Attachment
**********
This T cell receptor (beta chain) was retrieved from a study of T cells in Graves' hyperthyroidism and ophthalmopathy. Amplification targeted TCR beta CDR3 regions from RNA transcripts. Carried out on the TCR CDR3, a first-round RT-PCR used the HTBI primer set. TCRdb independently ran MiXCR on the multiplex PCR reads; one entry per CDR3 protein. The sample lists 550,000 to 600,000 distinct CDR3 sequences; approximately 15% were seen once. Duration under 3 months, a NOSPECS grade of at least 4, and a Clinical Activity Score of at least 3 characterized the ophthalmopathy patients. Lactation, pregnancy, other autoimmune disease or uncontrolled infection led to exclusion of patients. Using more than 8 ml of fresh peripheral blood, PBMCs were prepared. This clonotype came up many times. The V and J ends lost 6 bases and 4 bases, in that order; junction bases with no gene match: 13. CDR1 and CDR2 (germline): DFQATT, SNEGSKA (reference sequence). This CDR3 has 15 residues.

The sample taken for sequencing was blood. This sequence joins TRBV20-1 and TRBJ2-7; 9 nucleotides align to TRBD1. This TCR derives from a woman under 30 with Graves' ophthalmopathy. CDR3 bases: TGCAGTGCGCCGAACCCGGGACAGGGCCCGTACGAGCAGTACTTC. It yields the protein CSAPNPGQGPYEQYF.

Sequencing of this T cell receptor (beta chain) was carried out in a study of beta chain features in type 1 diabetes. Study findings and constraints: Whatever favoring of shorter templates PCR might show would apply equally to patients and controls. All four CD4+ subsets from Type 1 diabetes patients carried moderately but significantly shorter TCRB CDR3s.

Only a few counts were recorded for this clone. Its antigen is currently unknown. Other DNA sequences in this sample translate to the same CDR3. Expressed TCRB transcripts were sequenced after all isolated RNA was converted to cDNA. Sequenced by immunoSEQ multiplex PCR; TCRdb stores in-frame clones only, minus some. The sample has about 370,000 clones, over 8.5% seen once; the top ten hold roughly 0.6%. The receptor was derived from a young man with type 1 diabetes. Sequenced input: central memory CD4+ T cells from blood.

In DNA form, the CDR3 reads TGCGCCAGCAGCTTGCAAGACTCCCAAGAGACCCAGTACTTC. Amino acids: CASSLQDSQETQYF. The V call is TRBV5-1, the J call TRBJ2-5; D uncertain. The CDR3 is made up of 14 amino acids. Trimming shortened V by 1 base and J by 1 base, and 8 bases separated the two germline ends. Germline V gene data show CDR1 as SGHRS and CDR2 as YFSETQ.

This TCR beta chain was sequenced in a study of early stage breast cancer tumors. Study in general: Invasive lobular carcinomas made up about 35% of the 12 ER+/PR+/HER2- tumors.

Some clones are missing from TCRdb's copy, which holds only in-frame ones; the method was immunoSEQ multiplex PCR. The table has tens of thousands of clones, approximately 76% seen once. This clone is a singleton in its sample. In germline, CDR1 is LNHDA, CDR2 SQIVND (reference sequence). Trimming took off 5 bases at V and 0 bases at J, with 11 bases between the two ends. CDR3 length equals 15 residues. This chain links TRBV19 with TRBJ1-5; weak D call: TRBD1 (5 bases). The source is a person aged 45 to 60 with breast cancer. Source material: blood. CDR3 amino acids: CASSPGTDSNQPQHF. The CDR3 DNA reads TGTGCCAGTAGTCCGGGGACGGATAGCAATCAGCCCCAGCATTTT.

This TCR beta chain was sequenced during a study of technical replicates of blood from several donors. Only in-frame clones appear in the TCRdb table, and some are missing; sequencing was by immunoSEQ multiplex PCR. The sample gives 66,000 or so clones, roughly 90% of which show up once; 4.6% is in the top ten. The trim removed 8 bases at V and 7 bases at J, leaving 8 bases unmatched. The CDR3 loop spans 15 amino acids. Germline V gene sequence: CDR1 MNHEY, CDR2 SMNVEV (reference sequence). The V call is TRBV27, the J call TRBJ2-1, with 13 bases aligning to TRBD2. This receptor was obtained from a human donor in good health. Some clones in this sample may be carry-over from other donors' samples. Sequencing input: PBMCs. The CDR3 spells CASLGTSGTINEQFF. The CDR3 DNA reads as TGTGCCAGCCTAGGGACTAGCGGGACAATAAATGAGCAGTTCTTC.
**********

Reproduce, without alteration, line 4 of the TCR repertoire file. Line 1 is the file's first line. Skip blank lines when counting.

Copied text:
Only a few counts were recorded for this clone. Its antigen is currently unknown. Other DNA sequences in this sample translate to the same CDR3. Expressed TCRB transcripts were sequenced after all isolated RNA was converted to cDNA. Sequenced by immunoSEQ multiplex PCR; TCRdb stores in-frame clones only, minus some. The sample has about 370,000 clones, over 8.5% seen once; the top ten hold roughly 0.6%. The receptor was derived from a young man with type 1 diabetes. Sequenced input: central memory CD4+ T cells from blood.